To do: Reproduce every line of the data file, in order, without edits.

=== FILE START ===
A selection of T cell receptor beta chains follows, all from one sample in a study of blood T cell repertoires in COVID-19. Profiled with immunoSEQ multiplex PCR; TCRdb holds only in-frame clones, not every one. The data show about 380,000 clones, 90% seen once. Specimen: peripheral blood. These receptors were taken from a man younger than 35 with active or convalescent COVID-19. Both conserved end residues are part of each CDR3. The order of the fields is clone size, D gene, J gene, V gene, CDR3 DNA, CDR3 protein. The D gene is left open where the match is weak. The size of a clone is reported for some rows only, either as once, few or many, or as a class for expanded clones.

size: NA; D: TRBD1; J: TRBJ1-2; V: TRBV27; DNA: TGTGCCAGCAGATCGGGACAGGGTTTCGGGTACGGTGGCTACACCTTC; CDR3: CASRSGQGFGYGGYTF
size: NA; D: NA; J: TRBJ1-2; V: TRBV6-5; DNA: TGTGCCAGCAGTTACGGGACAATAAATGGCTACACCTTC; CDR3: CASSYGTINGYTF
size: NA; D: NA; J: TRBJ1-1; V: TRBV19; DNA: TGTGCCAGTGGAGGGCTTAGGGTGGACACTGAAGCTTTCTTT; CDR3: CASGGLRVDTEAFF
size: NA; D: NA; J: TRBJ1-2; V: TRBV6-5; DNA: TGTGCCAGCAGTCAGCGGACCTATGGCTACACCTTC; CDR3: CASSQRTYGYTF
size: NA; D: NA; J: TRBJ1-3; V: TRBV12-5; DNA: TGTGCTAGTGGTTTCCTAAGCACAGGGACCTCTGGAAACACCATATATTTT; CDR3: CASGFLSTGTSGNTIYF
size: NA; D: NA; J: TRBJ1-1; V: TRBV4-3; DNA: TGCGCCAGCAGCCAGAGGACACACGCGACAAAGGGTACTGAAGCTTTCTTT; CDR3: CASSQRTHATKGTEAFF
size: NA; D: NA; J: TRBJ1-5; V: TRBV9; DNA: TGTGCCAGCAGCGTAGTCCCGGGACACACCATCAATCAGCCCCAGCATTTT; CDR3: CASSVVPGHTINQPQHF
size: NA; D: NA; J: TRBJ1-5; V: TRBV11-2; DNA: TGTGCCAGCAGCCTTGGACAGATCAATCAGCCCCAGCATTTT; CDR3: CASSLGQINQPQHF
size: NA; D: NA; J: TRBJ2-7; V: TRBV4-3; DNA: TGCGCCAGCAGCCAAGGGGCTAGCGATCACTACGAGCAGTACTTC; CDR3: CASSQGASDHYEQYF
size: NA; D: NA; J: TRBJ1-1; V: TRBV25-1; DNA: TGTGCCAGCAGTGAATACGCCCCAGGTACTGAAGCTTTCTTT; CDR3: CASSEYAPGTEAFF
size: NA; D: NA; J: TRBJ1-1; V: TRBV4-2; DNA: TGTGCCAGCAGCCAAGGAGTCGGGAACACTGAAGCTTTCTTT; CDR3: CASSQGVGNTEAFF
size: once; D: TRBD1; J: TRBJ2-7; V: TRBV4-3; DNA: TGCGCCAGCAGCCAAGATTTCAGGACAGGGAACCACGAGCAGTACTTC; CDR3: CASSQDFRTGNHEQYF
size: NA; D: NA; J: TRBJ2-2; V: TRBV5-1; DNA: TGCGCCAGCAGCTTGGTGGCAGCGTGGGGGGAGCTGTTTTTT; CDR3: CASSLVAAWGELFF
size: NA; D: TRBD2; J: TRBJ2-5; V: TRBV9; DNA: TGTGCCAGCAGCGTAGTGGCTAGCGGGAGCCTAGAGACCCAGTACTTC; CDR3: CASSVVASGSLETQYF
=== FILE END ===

A selection of T cell receptor beta chains follows, all from one sample in a study of blood T cell repertoires in COVID-19. Profiled with immunoSEQ multiplex PCR; TCRdb holds only in-frame clones, not every one. The data show about 380,000 clones, 90% seen once. Specimen: peripheral blood. These receptors were taken from a man younger than 35 with active or convalescent COVID-19. Both conserved end residues are part of each CDR3. The order of the fields is clone size, D gene, J gene, V gene, CDR3 DNA, CDR3 protein. The D gene is left open where the match is weak. The size of a clone is reported for some rows only, either as once, few or many, or as a class for expanded clones.

size: NA; D: TRBD1; J: TRBJ1-2; V: TRBV27; DNA: TGTGCCAGCAGATCGGGACAGGGTTTCGGGTACGGTGGCTACACCTTC; CDR3: CASRSGQGFGYGGYTF
size: NA; D: NA; J: TRBJ1-2; V: TRBV6-5; DNA: TGTGCCAGCAGTTACGGGACAATAAATGGCTACACCTTC; CDR3: CASSYGTINGYTF
size: NA; D: NA; J: TRBJ1-1; V: TRBV19; DNA: TGTGCCAGTGGAGGGCTTAGGGTGGACACTGAAGCTTTCTTT; CDR3: CASGGLRVDTEAFF
size: NA; D: NA; J: TRBJ1-2; V: TRBV6-5; DNA: TGTGCCAGCAGTCAGCGGACCTATGGCTACACCTTC; CDR3: CASSQRTYGYTF
size: NA; D: NA; J: TRBJ1-3; V: TRBV12-5; DNA: TGTGCTAGTGGTTTCCTAAGCACAGGGACCTCTGGAAACACCATATATTTT; CDR3: CASGFLSTGTSGNTIYF
size: NA; D: NA; J: TRBJ1-1; V: TRBV4-3; DNA: TGCGCCAGCAGCCAGAGGACACACGCGACAAAGGGTACTGAAGCTTTCTTT; CDR3: CASSQRTHATKGTEAFF
size: NA; D: NA; J: TRBJ1-5; V: TRBV9; DNA: TGTGCCAGCAGCGTAGTCCCGGGACACACCATCAATCAGCCCCAGCATTTT; CDR3: CASSVVPGHTINQPQHF
size: NA; D: NA; J: TRBJ1-5; V: TRBV11-2; DNA: TGTGCCAGCAGCCTTGGACAGATCAATCAGCCCCAGCATTTT; CDR3: CASSLGQINQPQHF
size: NA; D: NA; J: TRBJ2-7; V: TRBV4-3; DNA: TGCGCCAGCAGCCAAGGGGCTAGCGATCACTACGAGCAGTACTTC; CDR3: CASSQGASDHYEQYF
size: NA; D: NA; J: TRBJ1-1; V: TRBV25-1; DNA: TGTGCCAGCAGTGAATACGCCCCAGGTACTGAAGCTTTCTTT; CDR3: CASSEYAPGTEAFF
size: NA; D: NA; J: TRBJ1-1; V: TRBV4-2; DNA: TGTGCCAGCAGCCAAGGAGTCGGGAACACTGAAGCTTTCTTT; CDR3: CASSQGVGNTEAFF
size: once; D: TRBD1; J: TRBJ2-7; V: TRBV4-3; DNA: TGCGCCAGCAGCCAAGATTTCAGGACAGGGAACCACGAGCAGTACTTC; CDR3: CASSQDFRTGNHEQYF
size: NA; D: NA; J: TRBJ2-2; V: TRBV5-1; DNA: TGCGCCAGCAGCTTGGTGGCAGCGTGGGGGGAGCTGTTTTTT; CDR3: CASSLVAAWGELFF
size: NA; D: TRBD2; J: TRBJ2-5; V: TRBV9; DNA: TGTGCCAGCAGCGTAGTGGCTAGCGGGAGCCTAGAGACCCAGTACTTC; CDR3: CASSVVASGSLETQYF